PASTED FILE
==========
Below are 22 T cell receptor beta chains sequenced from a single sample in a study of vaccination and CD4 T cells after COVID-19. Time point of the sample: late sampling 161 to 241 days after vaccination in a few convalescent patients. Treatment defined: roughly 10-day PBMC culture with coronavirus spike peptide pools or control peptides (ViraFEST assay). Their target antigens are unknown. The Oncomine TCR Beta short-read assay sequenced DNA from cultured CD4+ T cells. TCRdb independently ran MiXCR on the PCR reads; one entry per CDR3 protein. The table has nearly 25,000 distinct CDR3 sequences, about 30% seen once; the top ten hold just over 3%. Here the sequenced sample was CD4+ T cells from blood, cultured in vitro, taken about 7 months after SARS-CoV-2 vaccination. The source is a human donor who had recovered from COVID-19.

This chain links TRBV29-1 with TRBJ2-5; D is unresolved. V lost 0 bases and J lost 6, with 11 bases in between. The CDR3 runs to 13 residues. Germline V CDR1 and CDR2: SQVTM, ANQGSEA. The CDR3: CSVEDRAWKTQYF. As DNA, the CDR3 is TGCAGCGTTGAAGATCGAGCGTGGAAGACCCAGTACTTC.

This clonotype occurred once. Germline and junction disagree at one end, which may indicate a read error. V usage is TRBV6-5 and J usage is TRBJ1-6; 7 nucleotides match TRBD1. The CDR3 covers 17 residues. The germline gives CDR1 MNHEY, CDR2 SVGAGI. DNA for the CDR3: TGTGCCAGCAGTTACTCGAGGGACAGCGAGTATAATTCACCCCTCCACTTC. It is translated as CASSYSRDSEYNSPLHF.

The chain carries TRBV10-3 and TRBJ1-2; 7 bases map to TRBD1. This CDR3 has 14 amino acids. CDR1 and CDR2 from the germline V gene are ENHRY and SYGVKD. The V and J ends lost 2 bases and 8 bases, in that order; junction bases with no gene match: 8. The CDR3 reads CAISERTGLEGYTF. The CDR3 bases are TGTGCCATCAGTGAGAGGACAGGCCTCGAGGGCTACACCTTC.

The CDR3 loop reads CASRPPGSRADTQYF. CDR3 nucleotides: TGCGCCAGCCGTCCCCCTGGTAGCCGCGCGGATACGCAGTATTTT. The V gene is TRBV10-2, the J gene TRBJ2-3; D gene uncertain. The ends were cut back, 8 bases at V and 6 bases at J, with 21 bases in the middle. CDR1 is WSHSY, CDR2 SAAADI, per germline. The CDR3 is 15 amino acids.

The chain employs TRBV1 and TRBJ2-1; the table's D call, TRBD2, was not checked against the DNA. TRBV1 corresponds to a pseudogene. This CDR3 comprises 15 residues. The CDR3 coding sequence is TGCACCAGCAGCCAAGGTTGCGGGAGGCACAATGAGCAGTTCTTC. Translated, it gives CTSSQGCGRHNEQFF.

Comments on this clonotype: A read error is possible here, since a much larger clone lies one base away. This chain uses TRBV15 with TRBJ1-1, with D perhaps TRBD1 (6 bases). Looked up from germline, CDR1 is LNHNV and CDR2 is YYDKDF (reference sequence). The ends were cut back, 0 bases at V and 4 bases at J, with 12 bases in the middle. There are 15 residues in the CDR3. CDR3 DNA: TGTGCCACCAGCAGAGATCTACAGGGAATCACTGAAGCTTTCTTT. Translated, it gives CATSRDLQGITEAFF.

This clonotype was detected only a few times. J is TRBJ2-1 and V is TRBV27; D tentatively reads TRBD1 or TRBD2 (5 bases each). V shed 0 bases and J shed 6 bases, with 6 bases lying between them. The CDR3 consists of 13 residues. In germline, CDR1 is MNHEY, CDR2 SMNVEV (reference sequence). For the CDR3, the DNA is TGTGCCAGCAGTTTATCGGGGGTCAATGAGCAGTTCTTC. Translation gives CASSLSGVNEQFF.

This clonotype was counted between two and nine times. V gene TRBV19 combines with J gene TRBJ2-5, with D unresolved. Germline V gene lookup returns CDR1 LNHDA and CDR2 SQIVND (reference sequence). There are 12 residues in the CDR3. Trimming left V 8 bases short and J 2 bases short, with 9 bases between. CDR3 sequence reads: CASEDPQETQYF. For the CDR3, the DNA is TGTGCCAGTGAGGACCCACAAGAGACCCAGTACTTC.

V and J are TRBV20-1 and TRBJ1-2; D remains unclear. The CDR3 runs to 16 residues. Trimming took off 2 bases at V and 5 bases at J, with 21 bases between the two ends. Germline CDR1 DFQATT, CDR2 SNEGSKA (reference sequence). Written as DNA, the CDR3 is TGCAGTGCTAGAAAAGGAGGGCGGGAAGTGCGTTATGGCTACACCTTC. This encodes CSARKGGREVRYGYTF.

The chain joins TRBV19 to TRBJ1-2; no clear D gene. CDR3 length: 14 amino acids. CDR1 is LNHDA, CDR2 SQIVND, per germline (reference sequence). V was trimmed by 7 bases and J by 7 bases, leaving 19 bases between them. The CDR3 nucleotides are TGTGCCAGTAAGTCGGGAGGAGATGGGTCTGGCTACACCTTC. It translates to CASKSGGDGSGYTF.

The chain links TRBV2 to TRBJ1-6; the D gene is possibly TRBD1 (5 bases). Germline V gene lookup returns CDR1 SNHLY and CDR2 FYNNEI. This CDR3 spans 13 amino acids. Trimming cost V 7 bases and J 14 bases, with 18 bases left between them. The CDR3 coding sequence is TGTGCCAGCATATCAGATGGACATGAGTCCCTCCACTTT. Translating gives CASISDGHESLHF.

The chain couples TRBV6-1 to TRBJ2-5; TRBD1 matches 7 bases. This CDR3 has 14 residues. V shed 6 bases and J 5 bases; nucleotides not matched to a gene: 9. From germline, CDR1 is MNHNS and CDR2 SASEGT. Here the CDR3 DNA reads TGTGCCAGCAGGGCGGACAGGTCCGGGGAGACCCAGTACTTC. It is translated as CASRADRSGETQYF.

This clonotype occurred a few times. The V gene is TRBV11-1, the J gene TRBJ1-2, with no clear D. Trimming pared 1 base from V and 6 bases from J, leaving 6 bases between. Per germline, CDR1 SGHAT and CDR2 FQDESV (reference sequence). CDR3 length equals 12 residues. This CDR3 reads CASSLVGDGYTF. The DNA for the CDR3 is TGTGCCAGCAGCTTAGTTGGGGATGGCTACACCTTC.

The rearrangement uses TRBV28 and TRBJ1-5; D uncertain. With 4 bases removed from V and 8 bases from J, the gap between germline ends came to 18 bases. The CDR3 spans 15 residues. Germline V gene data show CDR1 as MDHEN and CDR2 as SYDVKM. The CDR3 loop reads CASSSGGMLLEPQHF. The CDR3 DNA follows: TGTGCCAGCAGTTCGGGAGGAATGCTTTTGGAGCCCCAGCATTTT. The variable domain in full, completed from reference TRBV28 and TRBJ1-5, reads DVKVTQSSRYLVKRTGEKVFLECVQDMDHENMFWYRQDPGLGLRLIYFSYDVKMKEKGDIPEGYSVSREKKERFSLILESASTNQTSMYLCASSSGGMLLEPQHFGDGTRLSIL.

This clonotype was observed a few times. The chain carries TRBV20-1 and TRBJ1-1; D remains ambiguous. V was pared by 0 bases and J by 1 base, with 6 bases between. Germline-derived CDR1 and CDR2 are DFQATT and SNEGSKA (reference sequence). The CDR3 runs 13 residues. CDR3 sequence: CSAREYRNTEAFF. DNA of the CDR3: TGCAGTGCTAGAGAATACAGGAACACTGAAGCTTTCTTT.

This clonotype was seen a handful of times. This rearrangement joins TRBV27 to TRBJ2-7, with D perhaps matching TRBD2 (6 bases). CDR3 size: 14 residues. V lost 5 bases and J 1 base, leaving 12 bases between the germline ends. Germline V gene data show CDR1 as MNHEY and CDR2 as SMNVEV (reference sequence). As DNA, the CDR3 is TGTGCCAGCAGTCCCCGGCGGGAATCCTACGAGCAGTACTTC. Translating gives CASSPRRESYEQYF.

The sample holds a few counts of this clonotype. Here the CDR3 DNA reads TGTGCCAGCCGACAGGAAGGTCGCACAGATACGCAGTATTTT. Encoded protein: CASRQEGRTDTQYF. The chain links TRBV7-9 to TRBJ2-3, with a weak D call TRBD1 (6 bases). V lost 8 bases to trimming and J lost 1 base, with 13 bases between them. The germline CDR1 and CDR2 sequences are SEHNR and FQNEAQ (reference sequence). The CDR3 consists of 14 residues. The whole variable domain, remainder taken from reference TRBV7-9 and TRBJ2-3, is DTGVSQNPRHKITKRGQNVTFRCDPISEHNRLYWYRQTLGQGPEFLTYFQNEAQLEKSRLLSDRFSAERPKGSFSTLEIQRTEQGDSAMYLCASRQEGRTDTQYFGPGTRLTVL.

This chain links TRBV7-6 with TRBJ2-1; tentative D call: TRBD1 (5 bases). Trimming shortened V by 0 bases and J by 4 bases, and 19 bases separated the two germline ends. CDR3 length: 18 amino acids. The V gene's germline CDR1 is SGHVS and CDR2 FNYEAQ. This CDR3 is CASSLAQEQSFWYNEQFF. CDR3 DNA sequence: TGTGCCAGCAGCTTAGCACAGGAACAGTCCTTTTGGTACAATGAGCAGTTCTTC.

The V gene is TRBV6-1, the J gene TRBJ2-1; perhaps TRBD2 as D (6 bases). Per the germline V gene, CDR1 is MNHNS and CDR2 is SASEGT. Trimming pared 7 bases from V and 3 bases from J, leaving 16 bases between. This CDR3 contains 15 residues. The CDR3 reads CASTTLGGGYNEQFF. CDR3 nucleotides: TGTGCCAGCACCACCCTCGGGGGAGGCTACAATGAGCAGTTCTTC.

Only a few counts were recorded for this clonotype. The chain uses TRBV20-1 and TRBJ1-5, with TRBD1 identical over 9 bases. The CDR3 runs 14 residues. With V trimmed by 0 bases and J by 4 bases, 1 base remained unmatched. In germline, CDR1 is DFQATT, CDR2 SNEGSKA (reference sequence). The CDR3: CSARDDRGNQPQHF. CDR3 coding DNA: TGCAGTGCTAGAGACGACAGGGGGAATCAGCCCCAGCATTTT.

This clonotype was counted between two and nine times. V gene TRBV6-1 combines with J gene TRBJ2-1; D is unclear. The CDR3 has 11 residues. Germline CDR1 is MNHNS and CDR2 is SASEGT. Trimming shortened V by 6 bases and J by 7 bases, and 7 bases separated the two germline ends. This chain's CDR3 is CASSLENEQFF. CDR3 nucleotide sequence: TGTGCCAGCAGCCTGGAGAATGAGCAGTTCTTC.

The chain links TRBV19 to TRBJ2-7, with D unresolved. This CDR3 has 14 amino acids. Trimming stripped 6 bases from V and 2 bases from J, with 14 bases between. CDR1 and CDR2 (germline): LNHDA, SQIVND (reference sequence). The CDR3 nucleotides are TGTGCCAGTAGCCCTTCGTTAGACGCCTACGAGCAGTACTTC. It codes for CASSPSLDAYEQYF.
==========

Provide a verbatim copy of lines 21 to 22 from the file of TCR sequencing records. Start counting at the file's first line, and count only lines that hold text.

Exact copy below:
Only a few counts were recorded for this clonotype. The chain uses TRBV20-1 and TRBJ1-5, with TRBD1 identical over 9 bases. The CDR3 runs 14 residues. With V trimmed by 0 bases and J by 4 bases, 1 base remained unmatched. In germline, CDR1 is DFQATT, CDR2 SNEGSKA (reference sequence). The CDR3: CSARDDRGNQPQHF. CDR3 coding DNA: TGCAGTGCTAGAGACGACAGGGGGAATCAGCCCCAGCATTTT.

This clonotype was counted between two and nine times. V gene TRBV6-1 combines with J gene TRBJ2-1; D is unclear. The CDR3 has 11 residues. Germline CDR1 is MNHNS and CDR2 is SASEGT. Trimming shortened V by 6 bases and J by 7 bases, and 7 bases separated the two germline ends. This chain's CDR3 is CASSLENEQFF. CDR3 nucleotide sequence: TGTGCCAGCAGCCTGGAGAATGAGCAGTTCTTC.